A battery of 400-odd active angel investors has tripled their seed funding for software product firms over the past 24-30 months, giving a huge boost to technology entrepreneurs from India. Their combined investment, which rose from $177 million across 72 deals in 2009 to $578 million across 158 deals by the end of last year, is a huge pointer to how funds are backing youngsters with bright ideas. Year 2012 has also shown a similar trend, with 157 deals at last count valued at a total of $430 million.
Bharat Kumar Mohan, a former Google Finance employee, is one such entrepreneur who is riding this wave. Mohan’s venture Pugmarks, which was started only late last year, helps users identify articles based on their interests, websites they follow on social networks, or their own browsing history. The trick, for him, was to convince funds that the start-up was catering to a global audience. He feels that his primary market is the US since more people access the net there. “The product was developed with a problem in mind,” says Mohan, whose company is funded by a seed fund, Blume Ventures. Early stage funding is generally less than $20 million.
Rajan Anandan, vice-president and managing director of Google India, an angel investor for more than 20 start-ups in the country, including Capillary Technologies and WebEngage, feels that increasing number of incubators and accelerators across the country are striving to get business ideas to an investment-ready stage. “Now we have a dozen private incubators and accelerators that have emerged in the past couple of years, making the big difference at the early stage,” says Anandan.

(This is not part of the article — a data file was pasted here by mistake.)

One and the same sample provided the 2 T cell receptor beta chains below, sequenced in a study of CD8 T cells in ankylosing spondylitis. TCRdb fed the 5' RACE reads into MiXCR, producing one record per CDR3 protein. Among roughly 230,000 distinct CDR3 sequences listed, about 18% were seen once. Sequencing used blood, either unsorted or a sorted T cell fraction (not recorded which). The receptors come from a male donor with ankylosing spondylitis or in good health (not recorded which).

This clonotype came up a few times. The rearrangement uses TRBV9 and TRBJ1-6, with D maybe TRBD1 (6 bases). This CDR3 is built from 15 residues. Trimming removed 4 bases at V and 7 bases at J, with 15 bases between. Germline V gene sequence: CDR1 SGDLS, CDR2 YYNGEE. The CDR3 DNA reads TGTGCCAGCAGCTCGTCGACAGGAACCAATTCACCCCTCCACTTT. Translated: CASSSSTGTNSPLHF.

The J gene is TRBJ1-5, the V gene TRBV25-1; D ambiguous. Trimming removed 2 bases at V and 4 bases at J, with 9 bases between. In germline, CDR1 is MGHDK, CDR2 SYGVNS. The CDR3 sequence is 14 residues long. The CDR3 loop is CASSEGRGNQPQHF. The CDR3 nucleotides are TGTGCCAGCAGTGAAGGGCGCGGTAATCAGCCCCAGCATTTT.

Investors feel that while the first wave was largely services oriented, the new generation entrepreneurs are focusing on products. Services have now become a big boy’s game and hence everyone is focusing on developing products with usually a global market in sight. They are also helped by the fact that there is increased acceptance of entrepreneurship as a “first-class citizen". Nasscom president Som Mittal feels the change as compared to a decade ago is that the new wave of tech entrepreneurs are ready to start a venture out of college, unlike in the past when entrepreneurs were born out of a mid-career crisis. “These youngsters seem to be fearless and look certainly more confident about their talent and products,” Mittal tells FE.
Deepak Ravindran, the 25-year-old founder of Innoz,